2. Take steps to safeguard privileged access. Adversaries exploit powerful, privileged accounts to orchestrate attacks, take down critical infrastructure and disrupt essential services. In response, NIS2 guidance promotes limiting administrator-level access accounts and regular password changes, among other foundational cyber hygiene recommendations. To fulfill requirements, covered entities will likely need to implement or strengthen privileged access management controls such as vaulting and rotating credentials, isolating privileged sessions and auditing privileged activities. Automating access decisions, for instance, by enabling just-in-time privileged access, can help streamline these compliance requirements while measurably reducing risk.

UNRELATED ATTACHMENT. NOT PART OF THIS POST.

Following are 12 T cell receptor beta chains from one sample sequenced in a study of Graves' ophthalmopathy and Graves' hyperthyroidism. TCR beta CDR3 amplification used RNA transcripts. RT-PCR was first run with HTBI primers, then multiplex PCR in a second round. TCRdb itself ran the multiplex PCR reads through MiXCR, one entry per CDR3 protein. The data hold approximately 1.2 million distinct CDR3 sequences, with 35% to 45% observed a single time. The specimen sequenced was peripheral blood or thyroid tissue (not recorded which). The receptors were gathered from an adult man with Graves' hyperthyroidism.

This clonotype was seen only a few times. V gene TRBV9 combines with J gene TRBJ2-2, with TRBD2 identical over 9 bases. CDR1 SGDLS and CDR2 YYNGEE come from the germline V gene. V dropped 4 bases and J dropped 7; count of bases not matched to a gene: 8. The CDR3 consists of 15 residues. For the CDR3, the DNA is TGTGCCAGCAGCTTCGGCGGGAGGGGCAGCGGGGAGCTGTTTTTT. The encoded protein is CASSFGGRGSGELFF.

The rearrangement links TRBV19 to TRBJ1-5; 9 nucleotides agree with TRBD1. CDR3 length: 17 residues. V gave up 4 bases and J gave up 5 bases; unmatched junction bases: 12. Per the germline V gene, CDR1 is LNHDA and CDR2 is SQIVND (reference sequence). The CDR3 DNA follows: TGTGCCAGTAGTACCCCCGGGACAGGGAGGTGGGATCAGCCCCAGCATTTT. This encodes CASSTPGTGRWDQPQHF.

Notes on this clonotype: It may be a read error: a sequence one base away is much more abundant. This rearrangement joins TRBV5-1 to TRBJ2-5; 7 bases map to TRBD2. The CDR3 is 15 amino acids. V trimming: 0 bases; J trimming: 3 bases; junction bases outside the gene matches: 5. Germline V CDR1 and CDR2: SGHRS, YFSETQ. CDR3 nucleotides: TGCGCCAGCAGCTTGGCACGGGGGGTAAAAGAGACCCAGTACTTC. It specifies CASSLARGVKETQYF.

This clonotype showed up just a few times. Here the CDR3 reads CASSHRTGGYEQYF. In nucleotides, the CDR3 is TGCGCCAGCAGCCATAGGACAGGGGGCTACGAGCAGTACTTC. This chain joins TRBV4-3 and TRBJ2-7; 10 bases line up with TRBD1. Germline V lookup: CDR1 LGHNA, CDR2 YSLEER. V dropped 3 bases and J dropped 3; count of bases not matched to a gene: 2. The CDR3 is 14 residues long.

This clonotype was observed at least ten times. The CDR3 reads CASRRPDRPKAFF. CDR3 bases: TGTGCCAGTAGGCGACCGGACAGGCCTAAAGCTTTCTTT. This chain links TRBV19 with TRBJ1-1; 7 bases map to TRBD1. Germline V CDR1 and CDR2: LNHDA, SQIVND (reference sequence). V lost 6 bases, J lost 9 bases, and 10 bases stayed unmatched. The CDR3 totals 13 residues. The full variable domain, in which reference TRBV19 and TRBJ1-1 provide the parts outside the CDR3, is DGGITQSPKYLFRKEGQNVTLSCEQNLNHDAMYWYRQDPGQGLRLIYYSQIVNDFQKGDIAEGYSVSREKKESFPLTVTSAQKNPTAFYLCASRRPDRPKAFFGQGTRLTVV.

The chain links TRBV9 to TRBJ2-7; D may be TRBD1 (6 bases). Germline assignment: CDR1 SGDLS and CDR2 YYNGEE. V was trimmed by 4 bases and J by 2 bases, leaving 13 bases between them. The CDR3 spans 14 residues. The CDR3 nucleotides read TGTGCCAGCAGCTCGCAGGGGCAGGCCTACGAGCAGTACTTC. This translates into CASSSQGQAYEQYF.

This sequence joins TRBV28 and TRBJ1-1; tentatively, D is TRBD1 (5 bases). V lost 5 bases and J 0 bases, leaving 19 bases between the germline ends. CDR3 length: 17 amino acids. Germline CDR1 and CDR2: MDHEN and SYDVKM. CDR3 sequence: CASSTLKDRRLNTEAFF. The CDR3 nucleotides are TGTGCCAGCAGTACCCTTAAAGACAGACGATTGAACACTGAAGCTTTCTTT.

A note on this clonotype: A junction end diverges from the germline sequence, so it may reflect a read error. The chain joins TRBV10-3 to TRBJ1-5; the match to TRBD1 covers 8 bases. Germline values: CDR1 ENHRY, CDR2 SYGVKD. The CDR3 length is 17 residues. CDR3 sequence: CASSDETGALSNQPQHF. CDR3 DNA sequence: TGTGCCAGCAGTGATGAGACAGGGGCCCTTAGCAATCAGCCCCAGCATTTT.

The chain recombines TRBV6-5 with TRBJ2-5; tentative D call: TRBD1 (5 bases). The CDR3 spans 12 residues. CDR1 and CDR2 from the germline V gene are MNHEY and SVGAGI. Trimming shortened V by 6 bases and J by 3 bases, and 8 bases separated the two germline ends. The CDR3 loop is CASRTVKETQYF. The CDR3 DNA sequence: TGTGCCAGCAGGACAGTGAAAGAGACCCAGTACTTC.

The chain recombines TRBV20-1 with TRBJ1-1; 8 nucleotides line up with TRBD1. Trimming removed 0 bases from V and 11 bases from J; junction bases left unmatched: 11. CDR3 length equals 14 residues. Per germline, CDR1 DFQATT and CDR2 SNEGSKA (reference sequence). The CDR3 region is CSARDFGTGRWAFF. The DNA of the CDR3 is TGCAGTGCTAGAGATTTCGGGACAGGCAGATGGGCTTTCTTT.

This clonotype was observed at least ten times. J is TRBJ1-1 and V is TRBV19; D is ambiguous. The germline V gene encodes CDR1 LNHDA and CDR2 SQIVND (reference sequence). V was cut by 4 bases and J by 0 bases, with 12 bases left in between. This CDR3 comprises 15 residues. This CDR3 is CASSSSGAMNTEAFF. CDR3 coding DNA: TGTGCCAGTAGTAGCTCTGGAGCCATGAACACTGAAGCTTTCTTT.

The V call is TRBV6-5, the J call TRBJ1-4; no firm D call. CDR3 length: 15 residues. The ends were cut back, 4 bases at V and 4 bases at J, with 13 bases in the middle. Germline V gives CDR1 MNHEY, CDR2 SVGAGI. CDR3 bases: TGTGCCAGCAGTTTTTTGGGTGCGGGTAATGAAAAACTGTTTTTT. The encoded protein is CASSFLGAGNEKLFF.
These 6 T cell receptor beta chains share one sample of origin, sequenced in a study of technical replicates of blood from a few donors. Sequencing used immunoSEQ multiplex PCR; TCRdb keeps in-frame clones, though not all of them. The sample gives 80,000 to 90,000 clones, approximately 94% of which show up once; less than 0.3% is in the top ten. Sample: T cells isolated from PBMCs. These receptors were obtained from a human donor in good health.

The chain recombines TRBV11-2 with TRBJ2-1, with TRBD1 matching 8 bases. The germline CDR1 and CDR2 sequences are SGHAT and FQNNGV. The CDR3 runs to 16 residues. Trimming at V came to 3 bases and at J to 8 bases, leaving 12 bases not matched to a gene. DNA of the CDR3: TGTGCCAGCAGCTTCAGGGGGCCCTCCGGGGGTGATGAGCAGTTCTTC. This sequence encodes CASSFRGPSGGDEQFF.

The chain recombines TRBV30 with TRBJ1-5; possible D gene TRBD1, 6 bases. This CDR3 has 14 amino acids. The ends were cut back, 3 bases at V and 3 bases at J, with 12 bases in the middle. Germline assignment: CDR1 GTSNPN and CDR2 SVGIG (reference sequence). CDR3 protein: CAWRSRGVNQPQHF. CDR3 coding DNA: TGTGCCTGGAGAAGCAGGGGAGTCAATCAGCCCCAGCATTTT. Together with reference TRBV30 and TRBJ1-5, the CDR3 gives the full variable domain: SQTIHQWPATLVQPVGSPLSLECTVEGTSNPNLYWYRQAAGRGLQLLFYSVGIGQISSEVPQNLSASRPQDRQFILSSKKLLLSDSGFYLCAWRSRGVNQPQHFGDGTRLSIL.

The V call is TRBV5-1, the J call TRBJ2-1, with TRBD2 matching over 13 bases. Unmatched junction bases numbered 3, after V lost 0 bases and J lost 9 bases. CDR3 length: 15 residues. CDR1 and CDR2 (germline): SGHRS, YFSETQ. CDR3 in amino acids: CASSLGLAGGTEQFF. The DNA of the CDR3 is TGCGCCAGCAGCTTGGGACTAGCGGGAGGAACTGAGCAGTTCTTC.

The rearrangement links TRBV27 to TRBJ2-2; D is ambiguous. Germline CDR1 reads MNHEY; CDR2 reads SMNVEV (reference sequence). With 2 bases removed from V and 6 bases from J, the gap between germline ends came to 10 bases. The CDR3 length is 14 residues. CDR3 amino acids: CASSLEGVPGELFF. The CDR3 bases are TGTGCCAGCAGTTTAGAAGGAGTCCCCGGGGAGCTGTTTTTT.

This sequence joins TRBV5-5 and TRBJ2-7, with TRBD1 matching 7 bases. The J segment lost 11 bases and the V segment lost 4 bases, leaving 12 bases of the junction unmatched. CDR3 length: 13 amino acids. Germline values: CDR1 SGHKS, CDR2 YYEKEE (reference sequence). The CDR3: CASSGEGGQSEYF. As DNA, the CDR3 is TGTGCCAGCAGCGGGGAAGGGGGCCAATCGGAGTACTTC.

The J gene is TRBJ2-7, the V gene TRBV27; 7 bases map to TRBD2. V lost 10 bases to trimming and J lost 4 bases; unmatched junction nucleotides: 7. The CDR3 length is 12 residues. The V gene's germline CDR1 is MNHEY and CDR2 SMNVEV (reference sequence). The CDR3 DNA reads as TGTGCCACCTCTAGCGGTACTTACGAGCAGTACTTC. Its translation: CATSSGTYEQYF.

3. Proactively protect against ransomware. A 2022 European Union Agency for Cybersecurity (ENISA) report found that ransomware accounts for more than 10 terabytes of stolen data monthly. As ransomware attacks continue to increase in frequency and severity, Member States are urged to develop ransomware policies as part of their national cybersecurity strategies. In preparation for stricter security rules, it would be wise for organizations to focus on locking down critical endpoints (servers, VMs, etc.) by removing local admin rights and implementing policies that help prevent lateral movement and privilege escalation as part of a defense-in-depth approach.